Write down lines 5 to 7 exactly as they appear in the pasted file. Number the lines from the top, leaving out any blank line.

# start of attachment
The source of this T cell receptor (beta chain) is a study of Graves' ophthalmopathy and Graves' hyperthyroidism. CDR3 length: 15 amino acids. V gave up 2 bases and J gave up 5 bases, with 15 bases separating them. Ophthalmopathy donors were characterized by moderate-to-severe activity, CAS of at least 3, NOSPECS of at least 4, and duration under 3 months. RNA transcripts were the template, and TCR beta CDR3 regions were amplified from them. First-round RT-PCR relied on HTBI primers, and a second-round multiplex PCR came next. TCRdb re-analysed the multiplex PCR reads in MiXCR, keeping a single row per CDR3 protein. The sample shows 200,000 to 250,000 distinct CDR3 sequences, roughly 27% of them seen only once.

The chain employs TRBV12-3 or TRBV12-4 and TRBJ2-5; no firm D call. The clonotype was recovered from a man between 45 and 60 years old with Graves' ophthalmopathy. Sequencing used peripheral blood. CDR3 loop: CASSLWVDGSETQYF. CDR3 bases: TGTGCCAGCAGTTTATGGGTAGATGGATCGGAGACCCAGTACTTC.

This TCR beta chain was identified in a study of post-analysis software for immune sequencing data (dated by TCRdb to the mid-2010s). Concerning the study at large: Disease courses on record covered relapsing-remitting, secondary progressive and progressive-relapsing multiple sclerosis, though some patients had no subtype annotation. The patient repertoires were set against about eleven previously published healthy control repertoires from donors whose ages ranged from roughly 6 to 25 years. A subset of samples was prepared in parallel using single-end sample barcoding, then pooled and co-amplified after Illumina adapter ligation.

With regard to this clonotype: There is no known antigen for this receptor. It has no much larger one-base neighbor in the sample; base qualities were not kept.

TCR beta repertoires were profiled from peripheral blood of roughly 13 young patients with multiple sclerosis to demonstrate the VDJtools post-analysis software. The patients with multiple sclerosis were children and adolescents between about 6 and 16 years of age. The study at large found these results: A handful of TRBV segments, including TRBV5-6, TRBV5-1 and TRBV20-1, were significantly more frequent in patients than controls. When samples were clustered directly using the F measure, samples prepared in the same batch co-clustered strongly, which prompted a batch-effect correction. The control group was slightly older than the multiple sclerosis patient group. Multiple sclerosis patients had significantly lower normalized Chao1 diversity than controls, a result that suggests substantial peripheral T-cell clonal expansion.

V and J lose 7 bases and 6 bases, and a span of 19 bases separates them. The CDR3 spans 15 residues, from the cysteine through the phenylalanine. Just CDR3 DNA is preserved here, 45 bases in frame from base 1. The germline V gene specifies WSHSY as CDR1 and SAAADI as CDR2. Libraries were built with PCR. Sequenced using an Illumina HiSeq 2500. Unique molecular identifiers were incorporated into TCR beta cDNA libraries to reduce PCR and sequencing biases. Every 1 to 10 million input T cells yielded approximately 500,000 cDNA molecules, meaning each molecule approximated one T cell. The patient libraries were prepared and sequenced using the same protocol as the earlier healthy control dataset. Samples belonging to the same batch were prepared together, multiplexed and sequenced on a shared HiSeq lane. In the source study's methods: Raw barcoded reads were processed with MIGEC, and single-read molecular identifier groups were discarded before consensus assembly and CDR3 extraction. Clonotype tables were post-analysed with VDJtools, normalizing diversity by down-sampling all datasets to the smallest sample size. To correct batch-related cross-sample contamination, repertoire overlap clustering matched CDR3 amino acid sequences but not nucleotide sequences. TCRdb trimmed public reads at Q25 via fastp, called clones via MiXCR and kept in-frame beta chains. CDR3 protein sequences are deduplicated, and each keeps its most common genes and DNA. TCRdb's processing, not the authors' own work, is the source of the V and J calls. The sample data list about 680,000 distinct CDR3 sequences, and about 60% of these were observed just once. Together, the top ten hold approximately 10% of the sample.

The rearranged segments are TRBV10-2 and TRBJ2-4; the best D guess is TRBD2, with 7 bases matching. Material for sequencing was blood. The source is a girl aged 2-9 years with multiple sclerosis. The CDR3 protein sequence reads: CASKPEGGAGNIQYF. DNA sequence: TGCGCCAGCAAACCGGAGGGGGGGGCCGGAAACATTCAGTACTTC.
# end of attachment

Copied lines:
TCR beta repertoires were profiled from peripheral blood of roughly 13 young patients with multiple sclerosis to demonstrate the VDJtools post-analysis software. The patients with multiple sclerosis were children and adolescents between about 6 and 16 years of age. The study at large found these results: A handful of TRBV segments, including TRBV5-6, TRBV5-1 and TRBV20-1, were significantly more frequent in patients than controls. When samples were clustered directly using the F measure, samples prepared in the same batch co-clustered strongly, which prompted a batch-effect correction. The control group was slightly older than the multiple sclerosis patient group. Multiple sclerosis patients had significantly lower normalized Chao1 diversity than controls, a result that suggests substantial peripheral T-cell clonal expansion.

V and J lose 7 bases and 6 bases, and a span of 19 bases separates them. The CDR3 spans 15 residues, from the cysteine through the phenylalanine. Just CDR3 DNA is preserved here, 45 bases in frame from base 1. The germline V gene specifies WSHSY as CDR1 and SAAADI as CDR2. Libraries were built with PCR. Sequenced using an Illumina HiSeq 2500. Unique molecular identifiers were incorporated into TCR beta cDNA libraries to reduce PCR and sequencing biases. Every 1 to 10 million input T cells yielded approximately 500,000 cDNA molecules, meaning each molecule approximated one T cell. The patient libraries were prepared and sequenced using the same protocol as the earlier healthy control dataset. Samples belonging to the same batch were prepared together, multiplexed and sequenced on a shared HiSeq lane. In the source study's methods: Raw barcoded reads were processed with MIGEC, and single-read molecular identifier groups were discarded before consensus assembly and CDR3 extraction. Clonotype tables were post-analysed with VDJtools, normalizing diversity by down-sampling all datasets to the smallest sample size. To correct batch-related cross-sample contamination, repertoire overlap clustering matched CDR3 amino acid sequences but not nucleotide sequences. TCRdb trimmed public reads at Q25 via fastp, called clones via MiXCR and kept in-frame beta chains. CDR3 protein sequences are deduplicated, and each keeps its most common genes and DNA. TCRdb's processing, not the authors' own work, is the source of the V and J calls. The sample data list about 680,000 distinct CDR3 sequences, and about 60% of these were observed just once. Together, the top ten hold approximately 10% of the sample.

The rearranged segments are TRBV10-2 and TRBJ2-4; the best D guess is TRBD2, with 7 bases matching. Material for sequencing was blood. The source is a girl aged 2-9 years with multiple sclerosis. The CDR3 protein sequence reads: CASKPEGGAGNIQYF. DNA sequence: TGCGCCAGCAAACCGGAGGGGGGGGCCGGAAACATTCAGTACTTC.